One of the things that civil liberties activists like to lament about is that the general public seems to care more about Google and Facebook using their personal data to target advertising than the government using it to target drone strikes.
The emergence of tracking technology fits with Google chairman Eric Schmidt's view on privacy: "If you have something that you don't want anyone to know, maybe you shouldn't be doing it in the first place." Unfortunately, this is not just the attitude of corporate benefactors, but government officials as well.
Whether the voices of the people on it are driving administration policy remains up for the debate. What can't be said now is that they're not paying attention to the issues raised. We, the People, should be heard. Now there are new ways to you raise your voice.
If and when a cybersecurity bill moves to the Senate, the story about House passage of CISPA should not be about failure.
Rogers and Ruppersberger, however, remain hopeful that the Senate will pass legislation with information-sharing measures
Reddit founder Alexis Ohanian joins Ahmed to discuss why Internet privacy is so important.
The online protest of CISPA is so much smaller because a long list of major companies actually support the bill. Those companies
Though CISPA passed the House, 288 to 127, it could very likely be killed in the Senate -- as the first version of the cybersecurity
The YouTube account "anonops" published a video (above) as well calling for support. Various Anonymous-related accounts are
The bill's chief backers stepped up pressure on members to garner their support ahead of the vote. CISPA sponsor Rep. Mike
"The very companies that you say are uncomfortable with this support this bill," Rogers said. "The Silicon Valley CEOs support
Many experts have warned that Congress needs to pass a cybersecurity bill because the nation's most vital computer systems
House lawmakers are expected to vote on the bill in April. Several tech and telecom companies are backing the legislation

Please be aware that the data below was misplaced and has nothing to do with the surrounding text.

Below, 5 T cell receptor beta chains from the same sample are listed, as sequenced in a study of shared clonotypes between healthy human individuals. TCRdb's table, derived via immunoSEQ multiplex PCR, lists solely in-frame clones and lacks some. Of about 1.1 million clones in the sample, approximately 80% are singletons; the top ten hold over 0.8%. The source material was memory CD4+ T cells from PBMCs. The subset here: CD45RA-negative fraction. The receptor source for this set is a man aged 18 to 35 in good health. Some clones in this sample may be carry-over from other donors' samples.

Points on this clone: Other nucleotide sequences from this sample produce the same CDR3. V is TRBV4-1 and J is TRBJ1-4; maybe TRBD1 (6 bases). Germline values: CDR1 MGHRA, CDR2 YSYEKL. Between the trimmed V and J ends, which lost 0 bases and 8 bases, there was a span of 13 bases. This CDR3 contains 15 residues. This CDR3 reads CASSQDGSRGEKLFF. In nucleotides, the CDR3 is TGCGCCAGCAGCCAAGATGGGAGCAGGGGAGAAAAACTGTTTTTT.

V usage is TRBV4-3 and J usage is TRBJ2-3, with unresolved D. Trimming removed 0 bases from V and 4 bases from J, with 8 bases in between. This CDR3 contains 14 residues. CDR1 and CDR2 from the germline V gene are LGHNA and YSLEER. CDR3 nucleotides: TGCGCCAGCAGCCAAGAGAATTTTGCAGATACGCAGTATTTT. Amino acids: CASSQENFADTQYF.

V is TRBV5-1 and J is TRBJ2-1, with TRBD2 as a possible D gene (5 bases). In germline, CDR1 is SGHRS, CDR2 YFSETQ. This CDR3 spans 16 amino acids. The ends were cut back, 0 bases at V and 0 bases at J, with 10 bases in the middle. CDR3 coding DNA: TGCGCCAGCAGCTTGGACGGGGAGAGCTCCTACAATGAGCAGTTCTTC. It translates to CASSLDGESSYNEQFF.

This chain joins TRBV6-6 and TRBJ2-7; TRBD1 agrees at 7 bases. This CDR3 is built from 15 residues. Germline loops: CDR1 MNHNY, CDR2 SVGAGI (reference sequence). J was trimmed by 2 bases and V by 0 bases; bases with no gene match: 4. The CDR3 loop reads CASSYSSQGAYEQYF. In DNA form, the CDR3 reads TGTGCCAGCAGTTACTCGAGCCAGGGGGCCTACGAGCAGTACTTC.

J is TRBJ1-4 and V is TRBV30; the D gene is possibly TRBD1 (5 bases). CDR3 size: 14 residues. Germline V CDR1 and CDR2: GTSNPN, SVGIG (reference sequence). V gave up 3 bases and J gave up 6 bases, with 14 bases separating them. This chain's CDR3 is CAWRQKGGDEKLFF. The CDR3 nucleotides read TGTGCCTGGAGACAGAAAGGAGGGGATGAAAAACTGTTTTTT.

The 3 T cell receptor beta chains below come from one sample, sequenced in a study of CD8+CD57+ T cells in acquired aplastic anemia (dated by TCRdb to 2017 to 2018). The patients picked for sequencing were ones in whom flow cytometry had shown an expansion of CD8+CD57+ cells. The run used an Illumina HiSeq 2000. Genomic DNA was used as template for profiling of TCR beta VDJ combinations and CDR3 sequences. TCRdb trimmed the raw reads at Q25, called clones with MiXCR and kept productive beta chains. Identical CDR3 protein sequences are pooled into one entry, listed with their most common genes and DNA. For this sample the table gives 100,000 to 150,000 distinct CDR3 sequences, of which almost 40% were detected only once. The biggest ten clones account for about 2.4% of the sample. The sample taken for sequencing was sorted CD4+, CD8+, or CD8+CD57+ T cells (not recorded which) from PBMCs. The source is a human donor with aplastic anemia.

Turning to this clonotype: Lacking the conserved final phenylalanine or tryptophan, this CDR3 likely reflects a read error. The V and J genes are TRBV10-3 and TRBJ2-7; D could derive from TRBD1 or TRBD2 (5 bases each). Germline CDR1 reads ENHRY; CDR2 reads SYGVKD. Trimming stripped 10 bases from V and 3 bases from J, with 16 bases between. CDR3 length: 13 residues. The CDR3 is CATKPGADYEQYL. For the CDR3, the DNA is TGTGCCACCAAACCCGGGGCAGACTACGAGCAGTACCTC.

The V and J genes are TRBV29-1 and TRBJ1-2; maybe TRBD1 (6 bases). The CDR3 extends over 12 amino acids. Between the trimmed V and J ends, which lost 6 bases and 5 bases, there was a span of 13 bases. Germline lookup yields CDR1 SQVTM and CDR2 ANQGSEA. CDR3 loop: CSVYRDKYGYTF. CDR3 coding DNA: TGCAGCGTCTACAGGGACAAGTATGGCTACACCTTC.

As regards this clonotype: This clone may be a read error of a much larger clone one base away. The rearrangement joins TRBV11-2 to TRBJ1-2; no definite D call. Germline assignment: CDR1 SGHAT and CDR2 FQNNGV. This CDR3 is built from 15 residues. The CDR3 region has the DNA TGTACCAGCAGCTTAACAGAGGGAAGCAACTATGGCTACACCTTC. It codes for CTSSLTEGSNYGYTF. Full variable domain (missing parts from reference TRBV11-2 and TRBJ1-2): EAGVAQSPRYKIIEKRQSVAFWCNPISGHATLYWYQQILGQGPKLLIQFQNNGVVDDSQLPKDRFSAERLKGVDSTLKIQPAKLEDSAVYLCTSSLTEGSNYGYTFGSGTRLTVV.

Both the administration and members of Congress have stated that the goal is to provide government and the private sector with robust tools to fight cybersecurity threats while still protecting individuals' civil liberties and privacy rights. But their bill fails the test.
A petition urging the Obama Administration to prevent a controversial cybersecurity bill from becoming law has reached 100,000
While the future of cybersecurity is unclear, the national conversation has been jumpstarted and brought to the fore with the mention of the issue in the State of the Union address.
Dolan's references to a "six month" plea bargain stem from an anonymous source in a Sunday night Wall Street Journal article
In a country where essential components of infrastructure are vulnerable to cyber-attack, cybersecurity is not only an issue of financial interest to private sector companies, but an issue of national security.
As the Internet becomes a more lucrative ground for corporate interests, the likelihood of censorship of inflammatory content increases. Which is why some techies are trying to scrap the Internet we have and build a new one.
In its current form, the executive order would allow federal agencies to propose new security standards for critical infrastructure